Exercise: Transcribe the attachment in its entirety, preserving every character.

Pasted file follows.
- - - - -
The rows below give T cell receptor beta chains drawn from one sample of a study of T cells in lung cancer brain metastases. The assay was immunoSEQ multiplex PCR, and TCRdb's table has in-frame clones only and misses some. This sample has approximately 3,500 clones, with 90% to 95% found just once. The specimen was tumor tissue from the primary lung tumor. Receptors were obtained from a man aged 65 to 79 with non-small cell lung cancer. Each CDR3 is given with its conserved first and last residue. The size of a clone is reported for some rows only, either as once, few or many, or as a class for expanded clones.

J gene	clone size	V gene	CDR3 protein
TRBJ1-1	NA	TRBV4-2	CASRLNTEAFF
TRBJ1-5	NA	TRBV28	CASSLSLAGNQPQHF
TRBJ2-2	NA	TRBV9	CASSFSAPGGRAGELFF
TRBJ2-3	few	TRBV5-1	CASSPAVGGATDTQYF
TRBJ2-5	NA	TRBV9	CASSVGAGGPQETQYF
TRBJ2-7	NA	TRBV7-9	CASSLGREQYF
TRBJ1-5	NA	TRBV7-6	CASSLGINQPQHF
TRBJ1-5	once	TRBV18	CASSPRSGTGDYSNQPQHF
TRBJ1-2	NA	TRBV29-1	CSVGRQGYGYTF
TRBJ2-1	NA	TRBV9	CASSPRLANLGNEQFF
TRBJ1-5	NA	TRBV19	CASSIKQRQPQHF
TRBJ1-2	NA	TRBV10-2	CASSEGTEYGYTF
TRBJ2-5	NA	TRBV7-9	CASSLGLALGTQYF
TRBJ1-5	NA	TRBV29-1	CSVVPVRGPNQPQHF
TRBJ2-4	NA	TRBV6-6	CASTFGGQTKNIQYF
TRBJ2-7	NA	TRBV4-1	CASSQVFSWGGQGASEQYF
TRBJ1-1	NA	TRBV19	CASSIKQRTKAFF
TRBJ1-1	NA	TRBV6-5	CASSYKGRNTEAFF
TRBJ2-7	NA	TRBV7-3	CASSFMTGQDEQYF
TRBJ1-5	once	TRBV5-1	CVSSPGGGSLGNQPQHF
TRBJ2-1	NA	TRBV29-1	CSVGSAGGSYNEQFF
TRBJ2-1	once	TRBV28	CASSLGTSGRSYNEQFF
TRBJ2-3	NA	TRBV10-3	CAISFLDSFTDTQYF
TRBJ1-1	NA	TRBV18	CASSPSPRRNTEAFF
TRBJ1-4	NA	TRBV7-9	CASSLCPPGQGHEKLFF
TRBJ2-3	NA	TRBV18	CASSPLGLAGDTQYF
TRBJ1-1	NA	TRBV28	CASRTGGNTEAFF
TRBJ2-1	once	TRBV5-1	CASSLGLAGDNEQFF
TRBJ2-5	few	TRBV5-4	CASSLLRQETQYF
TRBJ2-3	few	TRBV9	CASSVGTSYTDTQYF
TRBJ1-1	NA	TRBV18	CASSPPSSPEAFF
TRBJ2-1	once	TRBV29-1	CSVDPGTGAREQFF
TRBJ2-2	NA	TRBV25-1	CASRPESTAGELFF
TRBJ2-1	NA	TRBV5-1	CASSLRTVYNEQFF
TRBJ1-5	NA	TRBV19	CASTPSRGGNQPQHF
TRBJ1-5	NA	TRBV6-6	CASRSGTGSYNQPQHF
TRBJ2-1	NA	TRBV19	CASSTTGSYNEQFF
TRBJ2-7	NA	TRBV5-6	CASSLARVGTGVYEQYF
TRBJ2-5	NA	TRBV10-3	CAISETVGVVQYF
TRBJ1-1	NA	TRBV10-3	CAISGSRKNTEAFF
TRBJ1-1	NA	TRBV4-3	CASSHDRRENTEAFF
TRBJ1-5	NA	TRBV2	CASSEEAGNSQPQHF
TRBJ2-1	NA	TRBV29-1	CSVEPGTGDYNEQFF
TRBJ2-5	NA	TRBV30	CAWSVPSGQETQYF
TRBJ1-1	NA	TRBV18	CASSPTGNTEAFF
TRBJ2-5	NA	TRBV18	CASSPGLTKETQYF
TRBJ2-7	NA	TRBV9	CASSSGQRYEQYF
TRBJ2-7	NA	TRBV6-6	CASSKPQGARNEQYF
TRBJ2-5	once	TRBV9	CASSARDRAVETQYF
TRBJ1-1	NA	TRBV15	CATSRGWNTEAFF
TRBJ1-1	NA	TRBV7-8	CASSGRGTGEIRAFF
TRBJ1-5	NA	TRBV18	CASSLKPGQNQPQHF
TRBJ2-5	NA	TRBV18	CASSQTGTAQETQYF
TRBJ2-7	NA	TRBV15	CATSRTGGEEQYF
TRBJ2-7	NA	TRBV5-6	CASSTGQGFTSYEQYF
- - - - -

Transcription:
The rows below give T cell receptor beta chains drawn from one sample of a study of T cells in lung cancer brain metastases. The assay was immunoSEQ multiplex PCR, and TCRdb's table has in-frame clones only and misses some. This sample has approximately 3,500 clones, with 90% to 95% found just once. The specimen was tumor tissue from the primary lung tumor. Receptors were obtained from a man aged 65 to 79 with non-small cell lung cancer. Each CDR3 is given with its conserved first and last residue. The size of a clone is reported for some rows only, either as once, few or many, or as a class for expanded clones.

J gene	clone size	V gene	CDR3 protein
TRBJ1-1	NA	TRBV4-2	CASRLNTEAFF
TRBJ1-5	NA	TRBV28	CASSLSLAGNQPQHF
TRBJ2-2	NA	TRBV9	CASSFSAPGGRAGELFF
TRBJ2-3	few	TRBV5-1	CASSPAVGGATDTQYF
TRBJ2-5	NA	TRBV9	CASSVGAGGPQETQYF
TRBJ2-7	NA	TRBV7-9	CASSLGREQYF
TRBJ1-5	NA	TRBV7-6	CASSLGINQPQHF
TRBJ1-5	once	TRBV18	CASSPRSGTGDYSNQPQHF
TRBJ1-2	NA	TRBV29-1	CSVGRQGYGYTF
TRBJ2-1	NA	TRBV9	CASSPRLANLGNEQFF
TRBJ1-5	NA	TRBV19	CASSIKQRQPQHF
TRBJ1-2	NA	TRBV10-2	CASSEGTEYGYTF
TRBJ2-5	NA	TRBV7-9	CASSLGLALGTQYF
TRBJ1-5	NA	TRBV29-1	CSVVPVRGPNQPQHF
TRBJ2-4	NA	TRBV6-6	CASTFGGQTKNIQYF
TRBJ2-7	NA	TRBV4-1	CASSQVFSWGGQGASEQYF
TRBJ1-1	NA	TRBV19	CASSIKQRTKAFF
TRBJ1-1	NA	TRBV6-5	CASSYKGRNTEAFF
TRBJ2-7	NA	TRBV7-3	CASSFMTGQDEQYF
TRBJ1-5	once	TRBV5-1	CVSSPGGGSLGNQPQHF
TRBJ2-1	NA	TRBV29-1	CSVGSAGGSYNEQFF
TRBJ2-1	once	TRBV28	CASSLGTSGRSYNEQFF
TRBJ2-3	NA	TRBV10-3	CAISFLDSFTDTQYF
TRBJ1-1	NA	TRBV18	CASSPSPRRNTEAFF
TRBJ1-4	NA	TRBV7-9	CASSLCPPGQGHEKLFF
TRBJ2-3	NA	TRBV18	CASSPLGLAGDTQYF
TRBJ1-1	NA	TRBV28	CASRTGGNTEAFF
TRBJ2-1	once	TRBV5-1	CASSLGLAGDNEQFF
TRBJ2-5	few	TRBV5-4	CASSLLRQETQYF
TRBJ2-3	few	TRBV9	CASSVGTSYTDTQYF
TRBJ1-1	NA	TRBV18	CASSPPSSPEAFF
TRBJ2-1	once	TRBV29-1	CSVDPGTGAREQFF
TRBJ2-2	NA	TRBV25-1	CASRPESTAGELFF
TRBJ2-1	NA	TRBV5-1	CASSLRTVYNEQFF
TRBJ1-5	NA	TRBV19	CASTPSRGGNQPQHF
TRBJ1-5	NA	TRBV6-6	CASRSGTGSYNQPQHF
TRBJ2-1	NA	TRBV19	CASSTTGSYNEQFF
TRBJ2-7	NA	TRBV5-6	CASSLARVGTGVYEQYF
TRBJ2-5	NA	TRBV10-3	CAISETVGVVQYF
TRBJ1-1	NA	TRBV10-3	CAISGSRKNTEAFF
TRBJ1-1	NA	TRBV4-3	CASSHDRRENTEAFF
TRBJ1-5	NA	TRBV2	CASSEEAGNSQPQHF
TRBJ2-1	NA	TRBV29-1	CSVEPGTGDYNEQFF
TRBJ2-5	NA	TRBV30	CAWSVPSGQETQYF
TRBJ1-1	NA	TRBV18	CASSPTGNTEAFF
TRBJ2-5	NA	TRBV18	CASSPGLTKETQYF
TRBJ2-7	NA	TRBV9	CASSSGQRYEQYF
TRBJ2-7	NA	TRBV6-6	CASSKPQGARNEQYF
TRBJ2-5	once	TRBV9	CASSARDRAVETQYF
TRBJ1-1	NA	TRBV15	CATSRGWNTEAFF
TRBJ1-1	NA	TRBV7-8	CASSGRGTGEIRAFF
TRBJ1-5	NA	TRBV18	CASSLKPGQNQPQHF
TRBJ2-5	NA	TRBV18	CASSQTGTAQETQYF
TRBJ2-7	NA	TRBV15	CATSRTGGEEQYF
TRBJ2-7	NA	TRBV5-6	CASSTGQGFTSYEQYF